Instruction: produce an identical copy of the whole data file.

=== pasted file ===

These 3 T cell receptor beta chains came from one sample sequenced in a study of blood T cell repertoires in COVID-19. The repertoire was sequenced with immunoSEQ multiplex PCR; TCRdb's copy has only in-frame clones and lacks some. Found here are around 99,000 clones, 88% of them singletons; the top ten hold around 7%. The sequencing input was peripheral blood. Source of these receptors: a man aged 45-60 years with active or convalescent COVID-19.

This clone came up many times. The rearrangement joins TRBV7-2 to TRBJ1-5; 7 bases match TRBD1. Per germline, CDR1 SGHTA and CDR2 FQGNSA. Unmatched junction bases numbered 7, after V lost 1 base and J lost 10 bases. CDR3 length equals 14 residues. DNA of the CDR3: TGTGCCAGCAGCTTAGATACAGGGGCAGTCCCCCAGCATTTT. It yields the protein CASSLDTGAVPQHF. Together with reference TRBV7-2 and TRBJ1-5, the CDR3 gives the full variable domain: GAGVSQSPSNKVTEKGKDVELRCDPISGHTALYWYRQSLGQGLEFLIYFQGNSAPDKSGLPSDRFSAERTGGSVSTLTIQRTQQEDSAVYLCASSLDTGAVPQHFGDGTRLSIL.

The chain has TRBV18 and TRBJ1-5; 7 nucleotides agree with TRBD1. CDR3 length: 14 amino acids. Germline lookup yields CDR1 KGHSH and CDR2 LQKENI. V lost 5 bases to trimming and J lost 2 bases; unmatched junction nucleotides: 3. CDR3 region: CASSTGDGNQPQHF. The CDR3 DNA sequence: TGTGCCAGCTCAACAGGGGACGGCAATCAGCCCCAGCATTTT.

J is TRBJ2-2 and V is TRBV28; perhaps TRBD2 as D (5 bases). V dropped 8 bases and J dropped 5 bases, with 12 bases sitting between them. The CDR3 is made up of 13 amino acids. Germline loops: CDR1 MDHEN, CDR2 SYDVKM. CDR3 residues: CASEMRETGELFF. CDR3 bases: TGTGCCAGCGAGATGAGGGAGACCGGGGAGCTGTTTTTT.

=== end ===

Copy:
These 3 T cell receptor beta chains came from one sample sequenced in a study of blood T cell repertoires in COVID-19. The repertoire was sequenced with immunoSEQ multiplex PCR; TCRdb's copy has only in-frame clones and lacks some. Found here are around 99,000 clones, 88% of them singletons; the top ten hold around 7%. The sequencing input was peripheral blood. Source of these receptors: a man aged 45-60 years with active or convalescent COVID-19.

This clone came up many times. The rearrangement joins TRBV7-2 to TRBJ1-5; 7 bases match TRBD1. Per germline, CDR1 SGHTA and CDR2 FQGNSA. Unmatched junction bases numbered 7, after V lost 1 base and J lost 10 bases. CDR3 length equals 14 residues. DNA of the CDR3: TGTGCCAGCAGCTTAGATACAGGGGCAGTCCCCCAGCATTTT. It yields the protein CASSLDTGAVPQHF. Together with reference TRBV7-2 and TRBJ1-5, the CDR3 gives the full variable domain: GAGVSQSPSNKVTEKGKDVELRCDPISGHTALYWYRQSLGQGLEFLIYFQGNSAPDKSGLPSDRFSAERTGGSVSTLTIQRTQQEDSAVYLCASSLDTGAVPQHFGDGTRLSIL.

The chain has TRBV18 and TRBJ1-5; 7 nucleotides agree with TRBD1. CDR3 length: 14 amino acids. Germline lookup yields CDR1 KGHSH and CDR2 LQKENI. V lost 5 bases to trimming and J lost 2 bases; unmatched junction nucleotides: 3. CDR3 region: CASSTGDGNQPQHF. The CDR3 DNA sequence: TGTGCCAGCTCAACAGGGGACGGCAATCAGCCCCAGCATTTT.

J is TRBJ2-2 and V is TRBV28; perhaps TRBD2 as D (5 bases). V dropped 8 bases and J dropped 5 bases, with 12 bases sitting between them. The CDR3 is made up of 13 amino acids. Germline loops: CDR1 MDHEN, CDR2 SYDVKM. CDR3 residues: CASEMRETGELFF. CDR3 bases: TGTGCCAGCGAGATGAGGGAGACCGGGGAGCTGTTTTTT.